While laboratory-conducted research has allowed for countless scientific advancements over the years, it may not come as a surprise that studying cells in a petri dish does not produce quite the exact same results as studying cells in the complex system of the human body.
"It is akin to observing animal behavior in a zoo versus in the wild,” said Russell Jones, Ph.D., the senior author of a study that was recently published in Immunity on the topic. “Our immune cells don't operate in a vacuum -- they work in concert with a host of other cells and factors, which influence how and when energy is used,” he added. Dr. Jones is head of Van Andel Institute's Metabolic and Nutritional Programming group, the group that conducted the research.
Jones and his fellow colleagues collaborated with Ralph DeBerardinis, M.D., Ph.D. to construct a map showing how T cells use nutrients under different conditions in living organisms. They say that this method will help them continue their investigation on how T cells use glucose to respond to pathogens, injury, or diseases. "Going forward, this new mapping technique will be invaluable as we pursue disease-specific studies," said first author of the study, Eric Ma, Ph.D. "It has the potential to be transformative."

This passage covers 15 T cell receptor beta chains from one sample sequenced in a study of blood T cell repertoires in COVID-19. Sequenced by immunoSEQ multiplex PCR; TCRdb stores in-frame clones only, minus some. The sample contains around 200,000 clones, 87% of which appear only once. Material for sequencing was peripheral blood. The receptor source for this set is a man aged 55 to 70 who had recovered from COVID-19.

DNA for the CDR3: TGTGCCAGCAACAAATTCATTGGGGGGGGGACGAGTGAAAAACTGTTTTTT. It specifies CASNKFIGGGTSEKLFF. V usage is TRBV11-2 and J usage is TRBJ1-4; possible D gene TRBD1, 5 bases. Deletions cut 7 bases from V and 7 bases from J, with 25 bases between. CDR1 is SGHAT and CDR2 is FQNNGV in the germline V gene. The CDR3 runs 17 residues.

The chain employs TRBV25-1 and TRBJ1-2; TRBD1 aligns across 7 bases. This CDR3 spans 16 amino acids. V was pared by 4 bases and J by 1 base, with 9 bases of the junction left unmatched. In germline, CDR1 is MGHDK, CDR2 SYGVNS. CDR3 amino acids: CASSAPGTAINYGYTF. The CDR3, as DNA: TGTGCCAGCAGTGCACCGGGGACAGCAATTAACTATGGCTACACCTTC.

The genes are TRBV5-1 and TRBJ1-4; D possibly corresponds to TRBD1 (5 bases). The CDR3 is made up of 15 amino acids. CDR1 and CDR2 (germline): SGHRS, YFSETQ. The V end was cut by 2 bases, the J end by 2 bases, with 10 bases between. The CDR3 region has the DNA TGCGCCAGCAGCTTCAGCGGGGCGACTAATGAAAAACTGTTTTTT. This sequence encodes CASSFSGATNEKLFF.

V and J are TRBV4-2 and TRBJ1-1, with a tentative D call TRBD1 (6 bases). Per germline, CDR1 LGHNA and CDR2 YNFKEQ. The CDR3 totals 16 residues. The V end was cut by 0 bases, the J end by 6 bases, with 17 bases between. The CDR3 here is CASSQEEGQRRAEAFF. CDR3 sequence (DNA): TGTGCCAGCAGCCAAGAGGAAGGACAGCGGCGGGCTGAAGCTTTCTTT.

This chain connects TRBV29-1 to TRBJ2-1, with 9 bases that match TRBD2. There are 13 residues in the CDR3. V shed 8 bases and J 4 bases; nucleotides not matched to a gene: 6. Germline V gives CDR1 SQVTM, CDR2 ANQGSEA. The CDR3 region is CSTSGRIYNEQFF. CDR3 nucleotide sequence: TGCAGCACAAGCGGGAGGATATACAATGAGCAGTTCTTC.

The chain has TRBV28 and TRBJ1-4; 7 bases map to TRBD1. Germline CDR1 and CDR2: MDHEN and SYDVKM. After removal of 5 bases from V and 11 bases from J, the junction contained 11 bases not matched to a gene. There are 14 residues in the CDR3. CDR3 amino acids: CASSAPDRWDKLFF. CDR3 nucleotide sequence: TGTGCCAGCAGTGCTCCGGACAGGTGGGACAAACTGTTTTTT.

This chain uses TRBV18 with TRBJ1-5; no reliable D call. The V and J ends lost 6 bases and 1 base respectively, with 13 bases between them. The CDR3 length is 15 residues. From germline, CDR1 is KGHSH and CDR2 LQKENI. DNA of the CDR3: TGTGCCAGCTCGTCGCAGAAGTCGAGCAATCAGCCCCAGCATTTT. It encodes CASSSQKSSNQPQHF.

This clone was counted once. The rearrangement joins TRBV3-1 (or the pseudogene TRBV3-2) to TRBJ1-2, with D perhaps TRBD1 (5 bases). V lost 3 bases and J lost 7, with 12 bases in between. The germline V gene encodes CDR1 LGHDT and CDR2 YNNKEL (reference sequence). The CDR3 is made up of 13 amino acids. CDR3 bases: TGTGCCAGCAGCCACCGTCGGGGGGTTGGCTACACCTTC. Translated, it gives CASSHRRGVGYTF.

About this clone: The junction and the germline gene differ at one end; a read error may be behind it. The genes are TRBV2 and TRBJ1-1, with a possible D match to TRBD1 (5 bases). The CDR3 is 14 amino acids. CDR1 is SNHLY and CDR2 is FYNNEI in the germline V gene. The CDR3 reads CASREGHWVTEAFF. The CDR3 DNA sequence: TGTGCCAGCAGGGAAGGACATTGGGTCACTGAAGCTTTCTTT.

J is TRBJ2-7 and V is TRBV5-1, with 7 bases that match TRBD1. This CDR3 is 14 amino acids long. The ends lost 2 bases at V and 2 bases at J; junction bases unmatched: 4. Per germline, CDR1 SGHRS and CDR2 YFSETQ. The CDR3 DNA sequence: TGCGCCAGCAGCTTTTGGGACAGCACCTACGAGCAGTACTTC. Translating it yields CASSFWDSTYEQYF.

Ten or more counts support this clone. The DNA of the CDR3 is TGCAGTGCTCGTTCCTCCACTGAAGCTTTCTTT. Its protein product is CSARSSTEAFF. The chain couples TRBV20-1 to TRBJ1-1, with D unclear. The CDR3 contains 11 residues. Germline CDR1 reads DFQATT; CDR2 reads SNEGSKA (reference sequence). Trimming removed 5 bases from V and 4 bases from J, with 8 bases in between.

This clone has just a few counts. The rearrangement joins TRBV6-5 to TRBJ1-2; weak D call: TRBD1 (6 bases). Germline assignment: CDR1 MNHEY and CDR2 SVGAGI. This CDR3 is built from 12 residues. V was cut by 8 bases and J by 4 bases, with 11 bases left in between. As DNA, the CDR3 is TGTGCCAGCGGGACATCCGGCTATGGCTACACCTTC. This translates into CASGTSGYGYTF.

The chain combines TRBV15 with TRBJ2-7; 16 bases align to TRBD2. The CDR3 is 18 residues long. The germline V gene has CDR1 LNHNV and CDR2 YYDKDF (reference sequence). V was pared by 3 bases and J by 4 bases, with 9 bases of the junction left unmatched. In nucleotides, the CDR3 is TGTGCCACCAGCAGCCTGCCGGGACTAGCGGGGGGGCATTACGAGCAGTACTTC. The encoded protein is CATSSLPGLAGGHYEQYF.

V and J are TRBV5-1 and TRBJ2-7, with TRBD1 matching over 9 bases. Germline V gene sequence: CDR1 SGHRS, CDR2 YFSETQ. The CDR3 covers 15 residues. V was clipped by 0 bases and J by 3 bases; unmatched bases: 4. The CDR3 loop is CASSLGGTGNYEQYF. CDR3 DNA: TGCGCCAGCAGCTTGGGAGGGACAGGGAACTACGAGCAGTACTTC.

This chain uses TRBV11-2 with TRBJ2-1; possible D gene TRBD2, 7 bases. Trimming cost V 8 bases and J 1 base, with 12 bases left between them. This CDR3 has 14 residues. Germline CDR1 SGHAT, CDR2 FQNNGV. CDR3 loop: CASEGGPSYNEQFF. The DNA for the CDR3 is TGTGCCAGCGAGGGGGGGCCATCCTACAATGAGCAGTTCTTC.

Many of the scientific and medical communities’ previously conceived notions regarding immune metabolic processes came from studies based on cells grown in petri dishes. One such idea is the concept that specialized immune cells called T cells convert a sugar called glucose into energy to power cellular function.
However, this new research challenges that idea, declaring that T cells in a living system not only convert glucose into energy, they also use it as building blocks for replicating DNA and other maintenance tasks. According to Science Daily, “The team also discovered that the ways T cells process glucose evolves over the course of an immune response, which suggests T cells may use resources differently in the body when fighting a bacterial infection like Listeria or a disease like cancer.”
"Immune cells are far more dynamic in how they respond metabolically to infections and diseases than we previously realized," Jones commented. "For a while, we've been at a point in metabolism research that's like standing in the dark under a street lamp -- we could only see immediately in front of us. These findings will help us turn on the floodlights and illuminate the way to a more complete understanding of what immune cells need for optimal function." The researchers hope their findings will help develop new diagnostic and treatment strategies.